The GOP gained at least 680 state legislature seats, giving the party unilateral control to remake the boundaries of 190 congressional districts, an analysis finds. The result is devastating for Democrats.
In New Hampshire's state Senate, Democrats held a four-seat majority heading into Tuesday's elections. When the chamber meets again in January, Democrats will have just five seats total.
The Republicans' 60-seat pickup in Congress – the most by any party in a half-century – appears insignificant when you consider that in the New Hampshire state House, Republicans appear to have gained at least 120 seats.
All told, Republicans gained at least 680 state legislative seats nationwide on Tuesday night, according to an analysis by the National Conference of State Legislatures, an outcome that could have far-reaching implications for both parties. (Continues here)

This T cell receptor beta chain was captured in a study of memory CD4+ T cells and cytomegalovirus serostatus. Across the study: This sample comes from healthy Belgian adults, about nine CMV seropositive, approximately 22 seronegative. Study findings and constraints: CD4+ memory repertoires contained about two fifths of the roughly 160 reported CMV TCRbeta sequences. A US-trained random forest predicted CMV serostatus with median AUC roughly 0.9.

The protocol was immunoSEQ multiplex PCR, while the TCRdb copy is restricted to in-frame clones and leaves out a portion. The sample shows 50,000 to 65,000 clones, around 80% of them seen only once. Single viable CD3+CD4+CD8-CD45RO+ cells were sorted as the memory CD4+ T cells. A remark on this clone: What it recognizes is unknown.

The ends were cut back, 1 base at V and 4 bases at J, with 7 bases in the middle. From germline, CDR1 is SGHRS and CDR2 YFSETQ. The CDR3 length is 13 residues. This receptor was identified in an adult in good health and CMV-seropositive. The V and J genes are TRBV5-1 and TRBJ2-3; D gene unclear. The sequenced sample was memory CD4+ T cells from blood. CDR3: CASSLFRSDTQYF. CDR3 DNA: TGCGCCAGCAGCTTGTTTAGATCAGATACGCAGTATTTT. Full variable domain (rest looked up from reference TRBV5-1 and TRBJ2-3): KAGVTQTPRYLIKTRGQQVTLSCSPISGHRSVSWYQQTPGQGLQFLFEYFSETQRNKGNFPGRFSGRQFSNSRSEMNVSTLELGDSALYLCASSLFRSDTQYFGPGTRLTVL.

Preliminary results indicate that the GOP gained control of at least 19 of the nation's 99 state legislative chambers, while holding others where they were already in the majority. Heading into the election, Democrats controlled both houses of 27 state legislatures, while Republicans held both in 14, and eight were evenly divided.
The result is devastating for Democrats in this respect: Many state legislatures control the decennial process of redrawing state legislative and congressional district boundaries. The NCSL now says Republicans have unilateral control of the boundaries of 190 congressional districts.
"2010 will go down as a defining political election that will shape the national political landscape for at least the next 10 years," Tim Storey, elections specialist with the NCSL, said in a news release. "The GOP … finds itself now in the best position for both congressional and state legislative line-drawing than it has enjoyed in the modern era of redistricting."